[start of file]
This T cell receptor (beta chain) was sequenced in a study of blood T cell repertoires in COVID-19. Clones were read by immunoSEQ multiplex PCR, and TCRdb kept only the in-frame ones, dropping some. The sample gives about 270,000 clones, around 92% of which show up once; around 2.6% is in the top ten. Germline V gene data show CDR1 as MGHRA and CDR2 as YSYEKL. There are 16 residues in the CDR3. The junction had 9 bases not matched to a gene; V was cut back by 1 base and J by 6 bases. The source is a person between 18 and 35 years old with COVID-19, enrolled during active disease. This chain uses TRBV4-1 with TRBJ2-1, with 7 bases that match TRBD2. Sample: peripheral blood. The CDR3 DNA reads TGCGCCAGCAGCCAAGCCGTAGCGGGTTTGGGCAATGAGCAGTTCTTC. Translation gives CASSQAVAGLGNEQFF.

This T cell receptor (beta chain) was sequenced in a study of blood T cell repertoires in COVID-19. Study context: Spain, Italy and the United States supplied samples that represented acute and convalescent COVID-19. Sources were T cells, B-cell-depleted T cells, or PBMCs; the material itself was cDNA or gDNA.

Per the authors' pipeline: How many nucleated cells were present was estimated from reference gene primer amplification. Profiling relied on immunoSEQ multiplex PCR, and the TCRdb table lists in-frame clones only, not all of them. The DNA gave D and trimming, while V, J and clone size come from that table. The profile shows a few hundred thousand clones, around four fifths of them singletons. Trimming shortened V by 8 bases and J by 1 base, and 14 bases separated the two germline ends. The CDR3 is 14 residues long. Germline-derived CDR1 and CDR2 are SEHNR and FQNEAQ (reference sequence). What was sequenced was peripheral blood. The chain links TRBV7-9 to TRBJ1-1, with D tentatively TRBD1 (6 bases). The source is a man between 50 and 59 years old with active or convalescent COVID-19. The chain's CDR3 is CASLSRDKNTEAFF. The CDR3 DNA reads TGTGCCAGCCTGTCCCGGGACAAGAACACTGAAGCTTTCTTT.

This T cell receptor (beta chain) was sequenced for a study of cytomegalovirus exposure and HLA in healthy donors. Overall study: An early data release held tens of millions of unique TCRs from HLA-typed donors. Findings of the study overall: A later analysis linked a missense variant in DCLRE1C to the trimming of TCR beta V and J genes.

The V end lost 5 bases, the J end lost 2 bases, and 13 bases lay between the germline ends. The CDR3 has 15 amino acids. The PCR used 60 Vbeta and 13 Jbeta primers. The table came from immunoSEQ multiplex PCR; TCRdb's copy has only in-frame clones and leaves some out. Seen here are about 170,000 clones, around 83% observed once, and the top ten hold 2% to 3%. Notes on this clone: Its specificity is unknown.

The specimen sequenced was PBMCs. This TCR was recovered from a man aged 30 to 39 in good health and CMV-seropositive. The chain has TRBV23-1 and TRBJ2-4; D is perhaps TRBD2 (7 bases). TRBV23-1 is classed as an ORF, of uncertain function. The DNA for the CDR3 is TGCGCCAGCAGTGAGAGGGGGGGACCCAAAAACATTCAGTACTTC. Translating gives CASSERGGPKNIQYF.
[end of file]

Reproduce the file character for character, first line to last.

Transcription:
This T cell receptor (beta chain) was sequenced in a study of blood T cell repertoires in COVID-19. Clones were read by immunoSEQ multiplex PCR, and TCRdb kept only the in-frame ones, dropping some. The sample gives about 270,000 clones, around 92% of which show up once; around 2.6% is in the top ten. Germline V gene data show CDR1 as MGHRA and CDR2 as YSYEKL. There are 16 residues in the CDR3. The junction had 9 bases not matched to a gene; V was cut back by 1 base and J by 6 bases. The source is a person between 18 and 35 years old with COVID-19, enrolled during active disease. This chain uses TRBV4-1 with TRBJ2-1, with 7 bases that match TRBD2. Sample: peripheral blood. The CDR3 DNA reads TGCGCCAGCAGCCAAGCCGTAGCGGGTTTGGGCAATGAGCAGTTCTTC. Translation gives CASSQAVAGLGNEQFF.

This T cell receptor (beta chain) was sequenced in a study of blood T cell repertoires in COVID-19. Study context: Spain, Italy and the United States supplied samples that represented acute and convalescent COVID-19. Sources were T cells, B-cell-depleted T cells, or PBMCs; the material itself was cDNA or gDNA.

Per the authors' pipeline: How many nucleated cells were present was estimated from reference gene primer amplification. Profiling relied on immunoSEQ multiplex PCR, and the TCRdb table lists in-frame clones only, not all of them. The DNA gave D and trimming, while V, J and clone size come from that table. The profile shows a few hundred thousand clones, around four fifths of them singletons. Trimming shortened V by 8 bases and J by 1 base, and 14 bases separated the two germline ends. The CDR3 is 14 residues long. Germline-derived CDR1 and CDR2 are SEHNR and FQNEAQ (reference sequence). What was sequenced was peripheral blood. The chain links TRBV7-9 to TRBJ1-1, with D tentatively TRBD1 (6 bases). The source is a man between 50 and 59 years old with active or convalescent COVID-19. The chain's CDR3 is CASLSRDKNTEAFF. The CDR3 DNA reads TGTGCCAGCCTGTCCCGGGACAAGAACACTGAAGCTTTCTTT.

This T cell receptor (beta chain) was sequenced for a study of cytomegalovirus exposure and HLA in healthy donors. Overall study: An early data release held tens of millions of unique TCRs from HLA-typed donors. Findings of the study overall: A later analysis linked a missense variant in DCLRE1C to the trimming of TCR beta V and J genes.

The V end lost 5 bases, the J end lost 2 bases, and 13 bases lay between the germline ends. The CDR3 has 15 amino acids. The PCR used 60 Vbeta and 13 Jbeta primers. The table came from immunoSEQ multiplex PCR; TCRdb's copy has only in-frame clones and leaves some out. Seen here are about 170,000 clones, around 83% observed once, and the top ten hold 2% to 3%. Notes on this clone: Its specificity is unknown.

The specimen sequenced was PBMCs. This TCR was recovered from a man aged 30 to 39 in good health and CMV-seropositive. The chain has TRBV23-1 and TRBJ2-4; D is perhaps TRBD2 (7 bases). TRBV23-1 is classed as an ORF, of uncertain function. The DNA for the CDR3 is TGCGCCAGCAGTGAGAGGGGGGGACCCAAAAACATTCAGTACTTC. Translating gives CASSERGGPKNIQYF.